Campus: Princeton High School Author(s): Maurice Lock Jr



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Campus: Princeton High School

Author(s): Maurice Lock Jr.

Date Created / Revised: 7/14/2016

Six Weeks Period: 2nd

Grade Level & Course: 11th World History/AP World History

Timeline:  25 days

Unit 4/5: Medieval Rebuilding & Reconsolidation 600-1450

Lesson #1

Stated Objectives:

TEK # and SE

1C Identify major causes and describe the major effects of the following important turning points in world history from 600 to 1450: The spread of Christianity, the decline of Rome and the formation of medieval Europe; the development of Islamic caliphates and their impact on Asia, Africa, and Europe; the Mongol invasions and their impact on Europe, China, India, and Southwest Asia.
4 History: The student understands how, after the collapse of classical empires, new political, economic, and social systems evolved and expanded from 600 to 1450.
4A Explain the development of Christianity as a unifying social and political factor in medieval Europe and the Byzantine Empire.
4B Explain the characteristics of Roman Catholicism and Eastern Orthodoxy.
4C Describe the major characteristics of and the factors contributing to the development of the

Political/social system of feudalism and the economic system of manorialism.


4D Explain the political, economic, and social impact of Islam on Europe, Asia, and Africa.
4E Describe the interactions among Muslim, Christian, and Jewish societies in Europe, Asia, and North Africa.
4F Describe the interactions between Muslim and Hindu societies in South Asia.
4G Explain how the Crusades, the Black Death, the Hundred Years' War, and the Great Schism contributed to the end of medieval Europe.

4H summarize the major political, economic, and cultural developments in Tang and Song China and their impact on Eastern Asia;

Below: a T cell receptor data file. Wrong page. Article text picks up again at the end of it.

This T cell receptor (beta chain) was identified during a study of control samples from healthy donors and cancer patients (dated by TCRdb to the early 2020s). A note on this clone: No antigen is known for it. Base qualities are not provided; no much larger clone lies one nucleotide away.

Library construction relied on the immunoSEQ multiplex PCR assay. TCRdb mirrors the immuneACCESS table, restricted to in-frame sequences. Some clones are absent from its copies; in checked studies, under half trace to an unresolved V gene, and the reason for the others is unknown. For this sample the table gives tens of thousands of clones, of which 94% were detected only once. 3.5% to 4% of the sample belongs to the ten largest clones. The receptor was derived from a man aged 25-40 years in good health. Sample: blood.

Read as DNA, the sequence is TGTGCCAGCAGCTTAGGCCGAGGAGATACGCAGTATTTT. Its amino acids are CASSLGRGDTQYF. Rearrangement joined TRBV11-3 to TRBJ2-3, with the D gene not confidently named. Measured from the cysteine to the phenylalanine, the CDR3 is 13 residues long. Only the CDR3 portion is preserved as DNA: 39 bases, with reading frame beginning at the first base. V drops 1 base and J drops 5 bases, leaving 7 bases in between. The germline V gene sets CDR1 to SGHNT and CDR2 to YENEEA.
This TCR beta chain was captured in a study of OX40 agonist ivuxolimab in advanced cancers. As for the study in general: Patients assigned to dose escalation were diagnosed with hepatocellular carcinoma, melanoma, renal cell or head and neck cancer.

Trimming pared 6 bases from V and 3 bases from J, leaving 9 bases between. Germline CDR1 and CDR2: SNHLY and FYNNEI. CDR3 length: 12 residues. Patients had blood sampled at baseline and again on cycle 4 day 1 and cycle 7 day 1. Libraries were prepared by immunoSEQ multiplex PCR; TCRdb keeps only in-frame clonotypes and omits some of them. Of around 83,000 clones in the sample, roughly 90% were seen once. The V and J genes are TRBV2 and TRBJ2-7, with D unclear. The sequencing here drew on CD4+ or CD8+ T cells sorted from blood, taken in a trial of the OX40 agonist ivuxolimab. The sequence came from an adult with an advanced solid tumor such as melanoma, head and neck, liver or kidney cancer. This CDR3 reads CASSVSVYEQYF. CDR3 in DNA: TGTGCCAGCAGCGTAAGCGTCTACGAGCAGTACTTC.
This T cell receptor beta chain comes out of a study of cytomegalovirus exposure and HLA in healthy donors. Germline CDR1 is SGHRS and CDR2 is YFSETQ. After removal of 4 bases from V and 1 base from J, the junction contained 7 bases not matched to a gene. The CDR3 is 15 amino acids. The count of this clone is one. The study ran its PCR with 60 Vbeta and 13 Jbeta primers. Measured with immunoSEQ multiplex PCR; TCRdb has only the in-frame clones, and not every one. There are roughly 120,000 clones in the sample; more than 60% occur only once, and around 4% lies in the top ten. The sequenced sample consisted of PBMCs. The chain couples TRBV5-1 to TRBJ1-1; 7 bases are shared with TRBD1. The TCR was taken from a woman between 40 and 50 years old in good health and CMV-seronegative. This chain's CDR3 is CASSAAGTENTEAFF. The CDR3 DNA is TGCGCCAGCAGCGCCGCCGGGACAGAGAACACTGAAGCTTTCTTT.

4I explain the development of the slave trade;
4J analyze how the Silk Road and the African gold-salt trade facilitated the spread of ideas and trade; and
4K summarize the changes resulting from the Mongol invasions of Russia, China, and the Islamic world.
15B analyze and compare geographic distributions and patterns in world history shown on maps, graphs, charts, and models.
16A locate places and regions of historical significance directly related to major eras and turning points in world history;
16B analyze the influence of human and physical geographic factors on major events in world history, including the development of river valley civilizations, trade in the Indian Ocean, and the opening of the Panama and Suez canals
20B Identify the impact of political and legal ideas contained in the following documents: Hammurabi's Code, the Jewish Ten Commandments, Justinian's Code of Laws, Magna Carta, the English Bill of Rights, the Declaration of Independence, the U.S. Constitution, and the Declaration of the Rights of Man and of the Citizen.
23A describe the historical origins, central ideas, and spread of major religious and philosophical traditions, including Buddhism, Christianity, Confucianism, Hinduism, Islam, Judaism, Sikhism, and the development of monotheism; and
23B identify examples of religious influence on various events referenced in the major eras of world history.
25D Explain how Islam influences law and government in the Muslim world.
26A identify significant examples of art and architecture that demonstrate an artistic ideal or visual principle from selected cultures;
26B analyze examples of how art, architecture, literature, music, and drama reflect the history of the cultures in which they are produced
27A identify the origin and diffusion of major ideas in mathematics, science, and technology that occurred in river valley civilizations, classical Greece and Rome, classical India, and the Islamic caliphates between 700 and 1200 and in China from the Tang to Ming dynasties;
29F analyze information by sequencing, categorizing, identifying cause-and-effect relationships, comparing, contrasting, finding the main idea, summarizing, making generalizations and predictions, drawing inferences and conclusions, and developing connections between historical events over time;
29G construct a thesis on a social studies issue or event supported by evidence;
30B use standard grammar, spelling, sentence structure, and punctuation;
30C interpret and create written, oral, and visual presentations of social studies information; and
30D transfer information from one medium to another.





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